17 May 2004


New York Times, May 17, 2004


Security With Liberty


WASHINGTON — The draft of a report of great importance to our personal lives as well as our nation's security has been floating around Congress and the administration for the past two months.

Because "Safeguarding Privacy in the Fight Against Terrorism" is not stamped secret — and because it is intended to prevent a future body blow to our system rather than expose a past scandal — the 119-page document commissioned by the Department of Defense has not surfaced until now.

Cast your mind back about 18 months to revelations of a "Total Information Awareness" project under way in the Pentagon. Adm. John Poindexter, a brilliant mind with no common sense, headed a team of top technicians assembling a "centralized grand database." Its Latin motto translated as "Knowledge Is Power."

But the government's knowledge of everything we say and do — from our bank accounts and credit charges, medical and academic records, travel plans and Internet visits, e-mail and cellphone bills, added to police, F.B.I. and C.I.A. raw files — concentrates too much power and invites abuse. Congress, aroused by the press, wisely refused to fund it.

The Pentagon responded sensibly. The dangerous idea of programming computers with the likely or even far-fetched plans of terrorists, and then "mining" databases both commercial and governmental to fit those patterns — thereby to turn up suspicious movements and potential suspects — is curiously creative.

But how could it be done without turning the U.S. into a police state? As originally set up, the civil liberties canary in the data mine died for lack of safeguards.

A year ago, Defense Secretary Donald Rumsfeld decided that this thinking "outside the box" had to be rethought outside the Pentagon. He appointed a Technology and Privacy Advisory Committee, unique in this administration, of heavy hitters in the law. Newt (Vast Wasteland) Minow is the chairman; members are Floyd Abrams, Zoë Baird, Griffin Bell, Gerhard Casper, William Coleman, Lloyd Cutler and John Marsh.

These are serious old pros, mostly Democrats, who are not bedazzled by the ever-changing techiedegook. When the supersnoops described "a series of increasingly powerful configurations that can be stress-tested in operationally relevant environments using real-time feedbacks," Abrams dismissed such foo-foo dust as "simply not comprehensible."

In plain language, the Minow committee finds that the defunded program "was a flawed effort to achieve worthwhile ends." It concludes that laws covering data mining are "disjointed and often outdated, and as a result may compromise the protection of privacy, public confidence and the nation's ability to craft effective and lawful responses to terrorism."

Then the panel tells the administration, in constructive detail, how to go about tracking terror without destroying all privacy. It includes calls for: written findings by top officials before undertaking any mining; appointing a policy-level privacy officer; making data anonymous; creating an audit trail; court authorization; oversight by a single committee of Congress; developing "technological and other tools for enhancing privacy protection"; and "a culture of sensitivity to . . . privacy issues."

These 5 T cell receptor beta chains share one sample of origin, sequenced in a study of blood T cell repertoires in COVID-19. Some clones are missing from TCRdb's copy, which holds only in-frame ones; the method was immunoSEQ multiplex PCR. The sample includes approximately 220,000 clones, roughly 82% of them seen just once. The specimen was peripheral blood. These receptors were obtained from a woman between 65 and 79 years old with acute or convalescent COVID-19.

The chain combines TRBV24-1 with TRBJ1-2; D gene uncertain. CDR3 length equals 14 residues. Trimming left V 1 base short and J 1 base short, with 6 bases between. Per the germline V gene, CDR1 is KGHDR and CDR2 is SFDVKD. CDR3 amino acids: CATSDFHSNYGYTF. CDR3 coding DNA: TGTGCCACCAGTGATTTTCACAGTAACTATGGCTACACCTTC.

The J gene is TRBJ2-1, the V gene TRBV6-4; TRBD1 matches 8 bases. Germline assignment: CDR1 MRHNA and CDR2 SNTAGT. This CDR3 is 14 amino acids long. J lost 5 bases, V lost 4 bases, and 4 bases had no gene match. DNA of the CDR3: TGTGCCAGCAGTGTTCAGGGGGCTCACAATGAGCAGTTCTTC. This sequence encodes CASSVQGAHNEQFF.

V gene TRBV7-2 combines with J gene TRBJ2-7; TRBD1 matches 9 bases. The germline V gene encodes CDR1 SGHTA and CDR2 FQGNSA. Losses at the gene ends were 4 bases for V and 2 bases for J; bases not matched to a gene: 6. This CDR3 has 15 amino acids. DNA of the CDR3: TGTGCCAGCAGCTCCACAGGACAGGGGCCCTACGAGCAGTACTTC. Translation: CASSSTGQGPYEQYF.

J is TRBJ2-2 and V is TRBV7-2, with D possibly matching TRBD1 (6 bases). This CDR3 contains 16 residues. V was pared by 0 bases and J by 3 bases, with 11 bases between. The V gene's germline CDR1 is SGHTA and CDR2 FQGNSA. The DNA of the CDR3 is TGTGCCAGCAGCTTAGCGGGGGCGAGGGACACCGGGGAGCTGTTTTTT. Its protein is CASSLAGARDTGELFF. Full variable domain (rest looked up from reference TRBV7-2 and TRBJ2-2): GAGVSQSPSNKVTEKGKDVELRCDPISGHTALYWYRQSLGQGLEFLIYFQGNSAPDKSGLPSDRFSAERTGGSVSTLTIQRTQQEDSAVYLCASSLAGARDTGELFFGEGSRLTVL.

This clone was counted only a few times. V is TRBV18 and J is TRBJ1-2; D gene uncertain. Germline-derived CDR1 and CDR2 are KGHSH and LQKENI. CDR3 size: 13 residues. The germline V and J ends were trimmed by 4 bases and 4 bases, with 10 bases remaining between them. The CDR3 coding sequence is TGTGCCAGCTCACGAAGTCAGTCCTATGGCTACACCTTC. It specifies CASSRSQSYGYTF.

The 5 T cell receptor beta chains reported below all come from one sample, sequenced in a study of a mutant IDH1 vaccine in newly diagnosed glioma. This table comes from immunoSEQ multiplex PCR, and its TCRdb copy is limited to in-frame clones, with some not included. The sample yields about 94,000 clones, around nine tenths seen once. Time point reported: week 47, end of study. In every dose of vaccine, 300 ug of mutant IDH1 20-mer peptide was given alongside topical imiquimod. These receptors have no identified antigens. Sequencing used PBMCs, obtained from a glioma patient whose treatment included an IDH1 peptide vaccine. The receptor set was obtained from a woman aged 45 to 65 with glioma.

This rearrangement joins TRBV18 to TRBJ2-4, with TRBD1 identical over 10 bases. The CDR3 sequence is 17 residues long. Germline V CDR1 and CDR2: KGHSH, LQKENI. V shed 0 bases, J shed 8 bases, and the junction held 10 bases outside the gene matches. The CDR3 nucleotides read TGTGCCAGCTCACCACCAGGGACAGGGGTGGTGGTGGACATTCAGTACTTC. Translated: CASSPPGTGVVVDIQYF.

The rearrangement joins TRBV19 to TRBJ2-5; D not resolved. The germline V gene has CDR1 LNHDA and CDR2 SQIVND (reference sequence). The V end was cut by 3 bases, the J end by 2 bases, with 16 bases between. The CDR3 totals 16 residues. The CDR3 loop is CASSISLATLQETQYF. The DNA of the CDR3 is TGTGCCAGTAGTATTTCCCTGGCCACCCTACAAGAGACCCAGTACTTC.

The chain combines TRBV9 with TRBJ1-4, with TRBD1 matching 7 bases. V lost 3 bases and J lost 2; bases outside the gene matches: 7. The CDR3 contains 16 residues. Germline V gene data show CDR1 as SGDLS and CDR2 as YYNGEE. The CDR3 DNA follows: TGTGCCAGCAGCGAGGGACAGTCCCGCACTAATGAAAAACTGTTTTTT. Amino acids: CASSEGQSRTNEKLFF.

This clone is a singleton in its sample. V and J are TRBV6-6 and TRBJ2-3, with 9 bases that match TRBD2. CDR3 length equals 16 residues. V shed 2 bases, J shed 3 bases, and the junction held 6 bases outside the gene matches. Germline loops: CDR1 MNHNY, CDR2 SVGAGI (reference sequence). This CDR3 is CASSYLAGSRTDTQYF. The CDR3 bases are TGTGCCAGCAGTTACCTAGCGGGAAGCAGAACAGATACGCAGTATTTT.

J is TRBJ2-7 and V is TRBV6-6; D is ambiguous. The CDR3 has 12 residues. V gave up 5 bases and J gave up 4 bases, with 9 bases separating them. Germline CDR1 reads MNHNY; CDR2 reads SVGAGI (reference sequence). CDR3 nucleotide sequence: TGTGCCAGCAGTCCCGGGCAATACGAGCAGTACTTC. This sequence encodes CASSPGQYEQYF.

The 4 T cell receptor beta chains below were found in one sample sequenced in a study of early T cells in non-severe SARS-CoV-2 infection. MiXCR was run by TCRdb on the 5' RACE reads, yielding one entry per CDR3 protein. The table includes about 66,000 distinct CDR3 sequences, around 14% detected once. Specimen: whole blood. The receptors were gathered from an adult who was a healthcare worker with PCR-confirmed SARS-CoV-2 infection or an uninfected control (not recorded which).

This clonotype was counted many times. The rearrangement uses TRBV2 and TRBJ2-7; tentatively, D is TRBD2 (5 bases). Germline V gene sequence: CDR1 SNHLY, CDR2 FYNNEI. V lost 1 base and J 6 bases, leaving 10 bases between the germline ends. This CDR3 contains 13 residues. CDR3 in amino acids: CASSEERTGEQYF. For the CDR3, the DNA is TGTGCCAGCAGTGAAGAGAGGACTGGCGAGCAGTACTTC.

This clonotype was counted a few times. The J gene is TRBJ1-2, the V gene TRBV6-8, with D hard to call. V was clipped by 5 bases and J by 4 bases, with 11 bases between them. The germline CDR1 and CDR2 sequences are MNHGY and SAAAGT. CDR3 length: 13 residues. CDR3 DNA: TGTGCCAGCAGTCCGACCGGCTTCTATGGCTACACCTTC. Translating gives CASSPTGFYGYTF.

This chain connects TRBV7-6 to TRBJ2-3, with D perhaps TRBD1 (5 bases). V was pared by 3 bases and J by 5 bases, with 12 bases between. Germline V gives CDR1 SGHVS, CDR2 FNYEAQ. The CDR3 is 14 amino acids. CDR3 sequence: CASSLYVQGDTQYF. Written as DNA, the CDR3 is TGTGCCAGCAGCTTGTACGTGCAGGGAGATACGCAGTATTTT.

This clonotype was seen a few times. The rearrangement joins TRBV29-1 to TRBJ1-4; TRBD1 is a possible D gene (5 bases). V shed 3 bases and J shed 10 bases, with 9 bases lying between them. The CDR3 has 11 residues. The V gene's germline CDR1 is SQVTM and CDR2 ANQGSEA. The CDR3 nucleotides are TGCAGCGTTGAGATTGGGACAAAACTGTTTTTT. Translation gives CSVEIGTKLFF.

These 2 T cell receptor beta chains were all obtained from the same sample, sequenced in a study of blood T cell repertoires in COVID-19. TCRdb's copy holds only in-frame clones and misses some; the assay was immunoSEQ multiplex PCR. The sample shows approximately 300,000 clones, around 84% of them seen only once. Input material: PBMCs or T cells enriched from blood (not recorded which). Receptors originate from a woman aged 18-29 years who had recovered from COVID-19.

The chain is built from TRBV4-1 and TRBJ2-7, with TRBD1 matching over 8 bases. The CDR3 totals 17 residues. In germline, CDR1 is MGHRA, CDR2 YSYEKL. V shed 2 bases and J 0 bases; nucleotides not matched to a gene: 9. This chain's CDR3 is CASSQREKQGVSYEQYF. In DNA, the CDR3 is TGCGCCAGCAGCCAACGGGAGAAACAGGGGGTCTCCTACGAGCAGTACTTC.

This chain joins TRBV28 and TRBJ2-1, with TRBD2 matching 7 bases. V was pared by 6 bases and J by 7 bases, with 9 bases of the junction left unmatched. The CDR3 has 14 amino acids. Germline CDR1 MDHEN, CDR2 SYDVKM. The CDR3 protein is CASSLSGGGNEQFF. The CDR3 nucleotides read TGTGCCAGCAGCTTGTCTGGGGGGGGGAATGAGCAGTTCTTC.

Is this enough? Not quite. The committee is too trusting of judges; in 35 years, federal and state courts have approved 29,250 wiretap orders and turned down only 32. It also thinks that the main flaw in the original proposal was an insensitive presentation. But this is a good-faith attempt to strike a balance, and Bill Coleman's objections supporting Poindexter and paying lip service to privacy underscore the majority's attempt to satisfy civil libertarians.

In obtaining actionable antiterror intelligence, there is a connection between (1) today's concern for protecting a prisoner's right to humane treatment and (2) tomorrow's concern about protecting free people's right to keep the government from poking into the most intimate details of their lives.

Must we wait until intrusive general searches mushroom into scandal, weakening our ability to collect information that saves lives? Congress should debate this Pentagon report balancing personal liberty and national security now, exercising foresight, rather than years from now, in the high dudgeon of hindsight.


New York Times, May 17, 2004

Panel Urges New Protection on Federal 'Data Mining'


WASHINGTON, May 16 - A federal advisory committee says Congress should pass laws to protect the civil liberties of Americans when the government sifts through computer records and data files for information about terrorists.

"The Department of Defense should safeguard the privacy of U.S. persons when using data mining to fight terrorism," the panel says in a report to Defense Secretary Donald H. Rumsfeld. The report, expected to be issued in about two weeks, says privacy laws lag far behind advances in information and communications technology.

The eight-member panel, which includes former officials with decades of high-level government experience, found that the Defense Department and many other agencies were collecting and using "personally identifiable information on U.S. persons for national security and law enforcement purposes." Some of these activities, it said, resemble the Pentagon program initially known as Total Information Awareness, which was intended to catch terrorists before they struck, by monitoring e-mail messages and databases of financial, medical and travel information.